News: PaaSLane 2.0 — Letting Applications Take Advantage of the Cloud

PaaSLane from Cloud Technology Partners is a tool that greatly facilitates the process of migrating an application to the cloud by comparing its source code to known safe best practice. It claims a 25% enhancement in migration time. We suspect that in many cases this will easily be achieved, plus PaaSLane removes a lot of uncertainty.

Don’t be confused by the “PaaS” in PaaSLane. It doesn’t refer to a Platform as a Service. PaaSLane is primarily targeted at IaaS (Infrastructure as a Service) migrations to Amazon Web Services, OpenStack, etc. We posted about PaaSLane 1 at a point when it was just starting to get customer adoption. Customer feedback has led to a significant number of enhancements in the product, as well as to a clearer understanding of its role in the application migration lifecycle.

To recap, there are various issues that routinely arise when migrating an existing application to an IaaS cloud. There may be hard-coded IP addresses or code that assumes access to a persistent local filesystem, or there may be an embedded email service used for outgoing email. None of these are particularly good ideas in an IaaS application—the IP addresses won’t be right because they are assigned dynamically by the cloud, local filesystems can’t be assumed to be shared and persistent (without a huge additional cost and limit on scalability), and if you are sending email from a cloud, you would be best advised to use the cloud’s email service to avoid it getting flagged as spam. Furthermore, there are some architectures that work well in the cloud: loosely coupled services that interact through HTTP/REST/JSON, for example. Applications can often be carved into pieces this way at the point of migration so as to allow effective use of elasticity.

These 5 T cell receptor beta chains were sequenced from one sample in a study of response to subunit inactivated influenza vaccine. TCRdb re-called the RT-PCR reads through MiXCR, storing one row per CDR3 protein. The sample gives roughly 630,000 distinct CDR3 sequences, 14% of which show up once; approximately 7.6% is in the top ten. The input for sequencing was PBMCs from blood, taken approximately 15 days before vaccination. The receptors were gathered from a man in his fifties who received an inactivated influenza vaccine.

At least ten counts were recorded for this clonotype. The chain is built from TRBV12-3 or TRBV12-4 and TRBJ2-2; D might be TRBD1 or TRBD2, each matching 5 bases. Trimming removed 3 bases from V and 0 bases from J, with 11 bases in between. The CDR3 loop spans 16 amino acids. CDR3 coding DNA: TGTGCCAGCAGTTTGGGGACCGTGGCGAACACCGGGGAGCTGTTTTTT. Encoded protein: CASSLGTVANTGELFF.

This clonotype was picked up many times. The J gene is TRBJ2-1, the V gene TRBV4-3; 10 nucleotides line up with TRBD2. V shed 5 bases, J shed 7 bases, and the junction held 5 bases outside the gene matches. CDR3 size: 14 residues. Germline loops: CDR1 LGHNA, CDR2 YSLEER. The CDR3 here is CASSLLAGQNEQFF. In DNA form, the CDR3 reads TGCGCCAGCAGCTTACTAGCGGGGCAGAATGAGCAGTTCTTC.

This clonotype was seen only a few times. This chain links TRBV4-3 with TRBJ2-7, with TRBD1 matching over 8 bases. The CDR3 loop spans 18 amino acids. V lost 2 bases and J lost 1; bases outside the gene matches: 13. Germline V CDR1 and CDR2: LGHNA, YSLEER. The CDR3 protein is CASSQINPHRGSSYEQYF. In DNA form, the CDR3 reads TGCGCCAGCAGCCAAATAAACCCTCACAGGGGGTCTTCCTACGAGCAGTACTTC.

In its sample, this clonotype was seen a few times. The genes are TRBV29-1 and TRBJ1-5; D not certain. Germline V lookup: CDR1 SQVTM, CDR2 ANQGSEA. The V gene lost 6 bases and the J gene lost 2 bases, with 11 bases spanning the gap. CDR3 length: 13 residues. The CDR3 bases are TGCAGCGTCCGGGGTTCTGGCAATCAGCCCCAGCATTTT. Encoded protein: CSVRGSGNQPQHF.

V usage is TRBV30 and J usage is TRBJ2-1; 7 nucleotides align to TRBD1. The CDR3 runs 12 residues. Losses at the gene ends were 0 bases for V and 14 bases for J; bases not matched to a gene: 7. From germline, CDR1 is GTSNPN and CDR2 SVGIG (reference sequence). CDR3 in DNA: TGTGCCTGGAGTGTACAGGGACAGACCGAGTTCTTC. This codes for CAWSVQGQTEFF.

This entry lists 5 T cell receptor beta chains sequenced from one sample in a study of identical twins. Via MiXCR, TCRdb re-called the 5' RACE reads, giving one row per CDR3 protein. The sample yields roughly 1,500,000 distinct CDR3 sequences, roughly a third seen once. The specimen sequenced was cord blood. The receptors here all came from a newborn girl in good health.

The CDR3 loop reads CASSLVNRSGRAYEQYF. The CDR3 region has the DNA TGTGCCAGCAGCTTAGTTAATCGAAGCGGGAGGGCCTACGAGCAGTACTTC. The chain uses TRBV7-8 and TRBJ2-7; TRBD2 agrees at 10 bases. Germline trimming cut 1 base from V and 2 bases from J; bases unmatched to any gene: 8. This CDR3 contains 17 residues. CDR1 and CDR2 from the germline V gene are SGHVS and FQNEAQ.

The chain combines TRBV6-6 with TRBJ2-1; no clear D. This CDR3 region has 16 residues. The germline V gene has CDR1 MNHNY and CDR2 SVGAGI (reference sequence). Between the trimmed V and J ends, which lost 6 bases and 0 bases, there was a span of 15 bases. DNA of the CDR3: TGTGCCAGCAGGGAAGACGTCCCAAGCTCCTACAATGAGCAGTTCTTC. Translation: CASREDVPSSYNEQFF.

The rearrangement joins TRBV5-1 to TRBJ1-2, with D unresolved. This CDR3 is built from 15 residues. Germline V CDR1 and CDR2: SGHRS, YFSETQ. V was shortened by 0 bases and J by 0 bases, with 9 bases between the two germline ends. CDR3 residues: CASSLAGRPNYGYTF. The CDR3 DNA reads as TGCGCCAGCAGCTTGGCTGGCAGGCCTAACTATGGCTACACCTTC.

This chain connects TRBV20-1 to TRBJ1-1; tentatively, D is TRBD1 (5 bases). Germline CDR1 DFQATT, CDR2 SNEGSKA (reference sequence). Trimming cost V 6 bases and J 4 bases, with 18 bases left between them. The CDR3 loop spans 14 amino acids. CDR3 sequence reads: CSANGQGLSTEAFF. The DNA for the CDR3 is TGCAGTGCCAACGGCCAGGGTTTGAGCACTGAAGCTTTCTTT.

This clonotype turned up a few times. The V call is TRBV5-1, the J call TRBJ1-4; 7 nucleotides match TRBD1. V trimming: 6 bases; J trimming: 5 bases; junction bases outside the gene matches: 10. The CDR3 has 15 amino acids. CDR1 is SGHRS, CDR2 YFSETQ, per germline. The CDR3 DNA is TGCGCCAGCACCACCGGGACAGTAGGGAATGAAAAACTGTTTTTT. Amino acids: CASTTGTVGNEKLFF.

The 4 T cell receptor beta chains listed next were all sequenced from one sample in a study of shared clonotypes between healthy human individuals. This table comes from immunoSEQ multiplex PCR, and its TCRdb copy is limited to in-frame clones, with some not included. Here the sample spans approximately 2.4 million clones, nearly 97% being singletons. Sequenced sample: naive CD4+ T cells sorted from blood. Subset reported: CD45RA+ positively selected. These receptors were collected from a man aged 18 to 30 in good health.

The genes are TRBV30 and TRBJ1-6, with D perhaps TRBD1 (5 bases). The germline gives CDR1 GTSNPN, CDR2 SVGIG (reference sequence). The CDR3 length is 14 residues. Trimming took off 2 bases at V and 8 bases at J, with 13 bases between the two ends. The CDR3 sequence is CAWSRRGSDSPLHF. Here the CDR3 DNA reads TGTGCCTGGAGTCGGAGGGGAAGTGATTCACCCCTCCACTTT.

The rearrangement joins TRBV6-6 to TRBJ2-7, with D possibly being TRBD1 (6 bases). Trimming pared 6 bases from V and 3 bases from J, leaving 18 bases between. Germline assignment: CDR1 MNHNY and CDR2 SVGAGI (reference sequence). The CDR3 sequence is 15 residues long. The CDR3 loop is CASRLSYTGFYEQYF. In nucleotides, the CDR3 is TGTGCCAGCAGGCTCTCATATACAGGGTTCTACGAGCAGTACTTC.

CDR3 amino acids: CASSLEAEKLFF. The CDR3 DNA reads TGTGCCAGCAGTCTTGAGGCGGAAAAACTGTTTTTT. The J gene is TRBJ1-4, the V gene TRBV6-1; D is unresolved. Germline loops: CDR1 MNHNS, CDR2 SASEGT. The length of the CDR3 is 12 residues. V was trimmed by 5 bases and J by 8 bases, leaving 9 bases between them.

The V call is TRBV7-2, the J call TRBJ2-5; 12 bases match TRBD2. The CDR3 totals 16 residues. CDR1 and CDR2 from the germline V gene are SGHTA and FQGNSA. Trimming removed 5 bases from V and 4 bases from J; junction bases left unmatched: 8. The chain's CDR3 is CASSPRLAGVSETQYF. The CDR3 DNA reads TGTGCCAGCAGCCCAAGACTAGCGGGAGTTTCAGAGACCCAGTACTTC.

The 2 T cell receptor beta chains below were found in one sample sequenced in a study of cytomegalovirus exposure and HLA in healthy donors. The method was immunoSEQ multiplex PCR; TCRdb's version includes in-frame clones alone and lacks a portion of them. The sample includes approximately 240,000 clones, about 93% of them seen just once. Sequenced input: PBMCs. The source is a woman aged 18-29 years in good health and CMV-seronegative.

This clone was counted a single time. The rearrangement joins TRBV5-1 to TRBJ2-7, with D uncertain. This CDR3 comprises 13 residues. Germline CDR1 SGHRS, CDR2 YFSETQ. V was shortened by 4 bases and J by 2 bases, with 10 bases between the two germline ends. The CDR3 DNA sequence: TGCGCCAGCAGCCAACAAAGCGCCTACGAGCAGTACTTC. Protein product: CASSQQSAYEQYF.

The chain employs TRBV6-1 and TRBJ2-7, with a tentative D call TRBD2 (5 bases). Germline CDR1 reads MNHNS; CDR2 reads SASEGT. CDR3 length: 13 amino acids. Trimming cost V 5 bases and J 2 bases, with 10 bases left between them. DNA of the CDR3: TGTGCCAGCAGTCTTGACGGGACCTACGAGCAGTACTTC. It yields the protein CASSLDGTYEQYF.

None of this is “rocket science,” but there is a lot of grunt work, and it isn’t necessarily information that is widely understood and disseminated within development teams. Further, if the codebase that is being migrated has lost its original development team, the new team doing the cloud migration will have to resort to trawling through the code to find potential issues. Being programmers, they would likely write some form of regular expression parser to help them out, but that’s error-prone and really just re-inventing the wheel, because there are techniques in “code analysis” that can be used to define fairly sophisticated rulesets that can be applied to codebases to identify these kinds of patterns, and this is what PaaSLane does.

PaaSLane is essentially a code analysis toolset that works in both Java and .NET environments and is populated with continuously updated rulesets for identifying:

  • Best practices for developing cloud applications
  • Blockers that would prevent an application from running in a specific cloud platform
  • Service recommendations for a platform’s built-in web services to replace third-party or custom-written services
  • Optimizations that enhance an application’s compatibility, elasticity, or performance on a given cloud platform